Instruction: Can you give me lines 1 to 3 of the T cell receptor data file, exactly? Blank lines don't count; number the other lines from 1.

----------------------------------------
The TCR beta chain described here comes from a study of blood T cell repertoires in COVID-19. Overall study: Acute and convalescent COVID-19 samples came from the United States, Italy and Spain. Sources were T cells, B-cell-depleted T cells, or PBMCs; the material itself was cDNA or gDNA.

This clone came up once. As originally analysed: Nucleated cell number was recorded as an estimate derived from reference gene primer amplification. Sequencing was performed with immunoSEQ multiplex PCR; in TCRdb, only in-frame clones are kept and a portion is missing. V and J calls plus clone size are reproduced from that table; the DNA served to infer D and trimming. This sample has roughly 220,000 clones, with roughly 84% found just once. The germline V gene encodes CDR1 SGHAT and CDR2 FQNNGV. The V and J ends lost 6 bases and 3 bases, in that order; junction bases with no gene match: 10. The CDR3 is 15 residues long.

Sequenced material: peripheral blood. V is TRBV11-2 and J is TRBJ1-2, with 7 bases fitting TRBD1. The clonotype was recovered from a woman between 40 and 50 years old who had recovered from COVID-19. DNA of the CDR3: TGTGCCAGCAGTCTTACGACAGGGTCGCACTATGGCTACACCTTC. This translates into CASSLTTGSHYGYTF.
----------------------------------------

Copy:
The TCR beta chain described here comes from a study of blood T cell repertoires in COVID-19. Overall study: Acute and convalescent COVID-19 samples came from the United States, Italy and Spain. Sources were T cells, B-cell-depleted T cells, or PBMCs; the material itself was cDNA or gDNA.

This clone came up once. As originally analysed: Nucleated cell number was recorded as an estimate derived from reference gene primer amplification. Sequencing was performed with immunoSEQ multiplex PCR; in TCRdb, only in-frame clones are kept and a portion is missing. V and J calls plus clone size are reproduced from that table; the DNA served to infer D and trimming. This sample has roughly 220,000 clones, with roughly 84% found just once. The germline V gene encodes CDR1 SGHAT and CDR2 FQNNGV. The V and J ends lost 6 bases and 3 bases, in that order; junction bases with no gene match: 10. The CDR3 is 15 residues long.

Sequenced material: peripheral blood. V is TRBV11-2 and J is TRBJ1-2, with 7 bases fitting TRBD1. The clonotype was recovered from a woman between 40 and 50 years old who had recovered from COVID-19. DNA of the CDR3: TGTGCCAGCAGTCTTACGACAGGGTCGCACTATGGCTACACCTTC. This translates into CASSLTTGSHYGYTF.